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Jammu and Kashmir Chief Minister Mehbooba Mufti is expected to meet Prime Minister Narendra Modi and Congress chief Sonia Gandhi in Delhi today to discuss the legal challenges to Article 35A of the Constitution, official sources said.
The chief minister, who is scheduled to leave for Delhi in the afternoon, is also likely to meet leaders like JD(U)'s Sharad Yadav on the issue of Article 35A that gives special status to the state and has been challenged in the Supreme Court, they said.
Mehbooba is keen to build consensus against scrapping the Constitutional provision, which empowers the Jammu and Kashmir legislature to define the state's "permanent residents" and their special rights and privileges, they said.
In a surprise development, Mehbooba had called on opposition National Conference (NC) president Farooq Abdullah this week to seek the support of his party on the issue.
Abdullah had told her that she should meet the prime minister, all the important central ministers and also the BJP leadership to convince the Sangh Parivar against striking down the constitutional provision.
The chief minister has also held meetings with leaders of other opposition parties in the state, including Jammu and Kashmir Congress president G A Mir and DPN chief Ghulam Hassan Mir.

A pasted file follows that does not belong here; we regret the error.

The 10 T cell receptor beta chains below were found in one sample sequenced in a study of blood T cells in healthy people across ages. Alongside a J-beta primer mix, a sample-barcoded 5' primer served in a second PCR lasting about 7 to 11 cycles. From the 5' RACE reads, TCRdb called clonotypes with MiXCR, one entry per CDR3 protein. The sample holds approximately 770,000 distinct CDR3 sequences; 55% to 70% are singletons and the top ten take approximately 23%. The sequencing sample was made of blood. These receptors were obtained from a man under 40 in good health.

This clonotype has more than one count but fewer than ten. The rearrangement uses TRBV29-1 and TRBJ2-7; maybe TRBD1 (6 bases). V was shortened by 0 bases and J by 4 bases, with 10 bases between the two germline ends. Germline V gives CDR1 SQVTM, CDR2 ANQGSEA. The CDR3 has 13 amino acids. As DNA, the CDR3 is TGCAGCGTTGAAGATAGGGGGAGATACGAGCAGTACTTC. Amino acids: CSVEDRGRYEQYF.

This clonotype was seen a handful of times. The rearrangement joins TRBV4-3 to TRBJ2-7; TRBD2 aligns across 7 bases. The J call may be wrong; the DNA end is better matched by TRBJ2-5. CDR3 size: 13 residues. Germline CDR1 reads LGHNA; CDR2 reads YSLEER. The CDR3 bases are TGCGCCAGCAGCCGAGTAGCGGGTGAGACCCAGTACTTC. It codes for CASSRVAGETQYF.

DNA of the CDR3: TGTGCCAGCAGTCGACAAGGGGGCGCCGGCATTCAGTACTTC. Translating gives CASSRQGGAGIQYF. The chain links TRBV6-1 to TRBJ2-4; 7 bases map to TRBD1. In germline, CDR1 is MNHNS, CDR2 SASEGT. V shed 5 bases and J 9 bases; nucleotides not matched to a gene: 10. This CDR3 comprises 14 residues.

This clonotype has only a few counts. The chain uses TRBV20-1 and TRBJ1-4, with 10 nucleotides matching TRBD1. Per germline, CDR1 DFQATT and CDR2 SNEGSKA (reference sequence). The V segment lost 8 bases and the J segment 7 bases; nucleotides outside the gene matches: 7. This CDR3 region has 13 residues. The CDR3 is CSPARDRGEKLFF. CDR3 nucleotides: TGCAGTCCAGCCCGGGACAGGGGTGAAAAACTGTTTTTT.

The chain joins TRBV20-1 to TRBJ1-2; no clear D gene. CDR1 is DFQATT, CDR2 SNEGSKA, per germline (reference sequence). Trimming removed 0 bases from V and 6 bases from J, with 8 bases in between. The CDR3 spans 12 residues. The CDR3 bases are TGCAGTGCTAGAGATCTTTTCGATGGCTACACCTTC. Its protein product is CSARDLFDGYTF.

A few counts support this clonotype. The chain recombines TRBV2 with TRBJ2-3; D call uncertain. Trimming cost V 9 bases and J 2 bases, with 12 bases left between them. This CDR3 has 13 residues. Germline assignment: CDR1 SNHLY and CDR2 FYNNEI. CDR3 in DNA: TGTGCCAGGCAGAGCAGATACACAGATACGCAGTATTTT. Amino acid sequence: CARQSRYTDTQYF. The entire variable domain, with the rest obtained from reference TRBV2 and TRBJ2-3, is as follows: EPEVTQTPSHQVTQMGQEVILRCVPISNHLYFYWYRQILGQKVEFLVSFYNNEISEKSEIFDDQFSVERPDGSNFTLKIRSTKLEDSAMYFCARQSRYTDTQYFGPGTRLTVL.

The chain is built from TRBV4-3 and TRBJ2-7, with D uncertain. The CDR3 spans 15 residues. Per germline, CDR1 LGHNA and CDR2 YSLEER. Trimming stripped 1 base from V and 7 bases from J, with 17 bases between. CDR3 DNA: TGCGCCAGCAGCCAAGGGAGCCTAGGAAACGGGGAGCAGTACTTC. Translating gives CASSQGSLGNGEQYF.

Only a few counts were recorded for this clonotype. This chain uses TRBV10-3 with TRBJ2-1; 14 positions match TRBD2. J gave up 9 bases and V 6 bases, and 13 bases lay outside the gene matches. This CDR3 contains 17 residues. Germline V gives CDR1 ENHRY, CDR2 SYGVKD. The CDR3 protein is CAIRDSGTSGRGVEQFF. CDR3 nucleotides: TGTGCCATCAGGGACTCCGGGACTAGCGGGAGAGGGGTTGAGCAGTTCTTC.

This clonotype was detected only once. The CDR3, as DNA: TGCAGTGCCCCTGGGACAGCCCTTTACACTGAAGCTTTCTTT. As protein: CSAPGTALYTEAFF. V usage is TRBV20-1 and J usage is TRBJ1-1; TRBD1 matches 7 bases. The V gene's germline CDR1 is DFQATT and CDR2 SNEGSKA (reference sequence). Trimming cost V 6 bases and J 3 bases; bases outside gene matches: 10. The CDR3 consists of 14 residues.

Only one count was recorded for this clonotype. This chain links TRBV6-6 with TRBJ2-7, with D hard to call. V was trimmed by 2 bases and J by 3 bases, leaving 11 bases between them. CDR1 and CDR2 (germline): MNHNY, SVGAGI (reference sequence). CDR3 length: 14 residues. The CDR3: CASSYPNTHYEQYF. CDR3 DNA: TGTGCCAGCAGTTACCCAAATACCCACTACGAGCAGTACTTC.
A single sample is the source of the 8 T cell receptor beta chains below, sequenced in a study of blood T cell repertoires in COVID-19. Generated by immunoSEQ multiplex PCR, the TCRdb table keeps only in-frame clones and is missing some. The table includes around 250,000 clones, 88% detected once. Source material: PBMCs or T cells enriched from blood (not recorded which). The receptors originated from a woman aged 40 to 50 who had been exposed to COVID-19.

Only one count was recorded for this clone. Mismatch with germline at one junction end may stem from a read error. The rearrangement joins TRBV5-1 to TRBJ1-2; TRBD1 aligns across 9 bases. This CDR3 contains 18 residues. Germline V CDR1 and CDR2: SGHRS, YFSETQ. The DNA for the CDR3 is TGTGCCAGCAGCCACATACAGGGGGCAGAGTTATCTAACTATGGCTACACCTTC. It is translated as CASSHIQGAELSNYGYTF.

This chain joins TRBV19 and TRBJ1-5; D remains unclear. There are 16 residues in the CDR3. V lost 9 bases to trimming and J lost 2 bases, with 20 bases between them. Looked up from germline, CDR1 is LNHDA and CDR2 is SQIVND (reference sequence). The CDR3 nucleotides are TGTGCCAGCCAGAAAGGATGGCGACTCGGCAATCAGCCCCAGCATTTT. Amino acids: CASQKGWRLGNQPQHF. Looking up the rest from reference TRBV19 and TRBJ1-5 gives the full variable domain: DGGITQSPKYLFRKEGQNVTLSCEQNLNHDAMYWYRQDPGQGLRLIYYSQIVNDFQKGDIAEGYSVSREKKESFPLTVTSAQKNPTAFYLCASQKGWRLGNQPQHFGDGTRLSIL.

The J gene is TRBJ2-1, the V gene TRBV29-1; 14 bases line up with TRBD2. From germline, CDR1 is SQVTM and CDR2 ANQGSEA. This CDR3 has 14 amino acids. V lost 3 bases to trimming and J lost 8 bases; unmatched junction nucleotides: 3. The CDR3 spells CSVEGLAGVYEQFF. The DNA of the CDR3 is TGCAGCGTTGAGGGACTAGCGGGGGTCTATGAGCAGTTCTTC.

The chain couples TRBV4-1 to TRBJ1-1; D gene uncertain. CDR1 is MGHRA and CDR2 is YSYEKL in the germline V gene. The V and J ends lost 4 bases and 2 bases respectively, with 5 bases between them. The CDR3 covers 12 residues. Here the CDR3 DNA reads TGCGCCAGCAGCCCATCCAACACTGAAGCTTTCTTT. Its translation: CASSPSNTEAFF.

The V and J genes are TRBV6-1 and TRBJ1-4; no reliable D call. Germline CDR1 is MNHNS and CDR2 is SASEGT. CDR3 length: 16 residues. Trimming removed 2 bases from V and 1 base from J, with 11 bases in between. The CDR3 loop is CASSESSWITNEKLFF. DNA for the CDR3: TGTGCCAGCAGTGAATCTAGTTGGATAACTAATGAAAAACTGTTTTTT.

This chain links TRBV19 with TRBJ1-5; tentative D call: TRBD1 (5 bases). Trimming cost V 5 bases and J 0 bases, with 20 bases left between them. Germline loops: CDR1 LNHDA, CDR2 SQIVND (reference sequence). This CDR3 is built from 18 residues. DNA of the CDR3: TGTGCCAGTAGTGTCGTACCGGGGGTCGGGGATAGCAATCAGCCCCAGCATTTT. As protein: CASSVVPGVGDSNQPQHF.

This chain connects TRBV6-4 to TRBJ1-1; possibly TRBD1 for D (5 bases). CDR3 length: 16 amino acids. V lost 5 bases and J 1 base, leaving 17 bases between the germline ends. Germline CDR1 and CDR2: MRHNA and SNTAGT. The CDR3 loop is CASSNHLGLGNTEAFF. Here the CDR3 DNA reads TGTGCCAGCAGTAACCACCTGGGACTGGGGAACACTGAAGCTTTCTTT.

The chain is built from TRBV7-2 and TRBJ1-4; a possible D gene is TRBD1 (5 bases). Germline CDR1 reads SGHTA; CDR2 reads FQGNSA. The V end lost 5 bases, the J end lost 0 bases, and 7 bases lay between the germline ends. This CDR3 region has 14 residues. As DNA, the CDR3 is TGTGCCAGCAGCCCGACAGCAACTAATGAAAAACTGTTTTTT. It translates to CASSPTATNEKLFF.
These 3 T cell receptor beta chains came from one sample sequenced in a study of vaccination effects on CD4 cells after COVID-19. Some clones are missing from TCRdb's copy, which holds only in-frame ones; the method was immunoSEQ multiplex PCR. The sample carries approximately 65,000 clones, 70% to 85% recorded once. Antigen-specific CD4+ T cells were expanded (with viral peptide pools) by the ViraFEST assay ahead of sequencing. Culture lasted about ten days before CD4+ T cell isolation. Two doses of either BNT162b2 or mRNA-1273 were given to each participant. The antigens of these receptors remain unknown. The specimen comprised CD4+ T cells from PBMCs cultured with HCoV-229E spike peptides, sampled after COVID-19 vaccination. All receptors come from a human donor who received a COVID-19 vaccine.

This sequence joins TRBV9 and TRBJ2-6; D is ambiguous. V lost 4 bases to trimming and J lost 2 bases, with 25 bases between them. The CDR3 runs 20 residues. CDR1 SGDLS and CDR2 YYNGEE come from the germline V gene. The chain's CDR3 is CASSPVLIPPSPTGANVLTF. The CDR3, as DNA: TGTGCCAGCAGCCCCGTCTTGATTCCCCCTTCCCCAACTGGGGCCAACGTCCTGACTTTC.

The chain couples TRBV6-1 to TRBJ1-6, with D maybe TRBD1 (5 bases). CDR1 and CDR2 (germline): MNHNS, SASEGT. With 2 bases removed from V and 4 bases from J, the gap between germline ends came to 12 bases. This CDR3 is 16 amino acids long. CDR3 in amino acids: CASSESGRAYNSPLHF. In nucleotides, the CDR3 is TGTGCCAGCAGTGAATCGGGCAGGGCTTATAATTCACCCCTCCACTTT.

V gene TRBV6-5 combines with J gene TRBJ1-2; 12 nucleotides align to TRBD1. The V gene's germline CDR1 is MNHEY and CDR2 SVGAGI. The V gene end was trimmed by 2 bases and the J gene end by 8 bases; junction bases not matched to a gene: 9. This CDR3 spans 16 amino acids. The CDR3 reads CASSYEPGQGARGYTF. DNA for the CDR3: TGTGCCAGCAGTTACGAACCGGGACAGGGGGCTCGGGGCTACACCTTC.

Sources in Mehbooba's Peoples Democratic Party (PDP) said striking down Article 35A will be "a catastrophe for all mainstream political parties in Kashmir".
It will be nothing short of a "tsunami" for mainstream politicians as protection of the special status of Jammu and Kashmir within the Indian Constitution is the "cornerstone of their politics", they said.
On the latest developments, NC spokesman Junai Mattu tweeted: "On #35A, bizarre of @MehboobaMufti to seek a consensus against BJP WHILE in an alliance with the BJP. She wants to have AND eat the cake".
"That is the crux of her dilemma - run with the hare & hunt with the hounds. She wants to govern with the BJP & oppose their politics with us," the party's working president, Omar Abdullah, said in a tweet.
The controversy erupted in 2014 after an NGO 'We the Citizens' filed a PIL in the Supreme Court seeking Article 35A be struck down.
The Jammu and Kashmir government, under the guise of Articles 35A and 370, which grant special autonomous status to the state, has been discriminating against non-residents, who are debarred from buying properties, getting government jobs or voting in local elections, the PIL said.
Article 35A was added to the Constitution by a presidential order in 1954, it said.
While the state government contested the petition, saying the president had the power to incorporate a new provision in the Constitution by way of an order, the Centre, recently, expressed its reservations.
(This story has not been edited by Business Standard staff and is auto-generated from a syndicated feed.)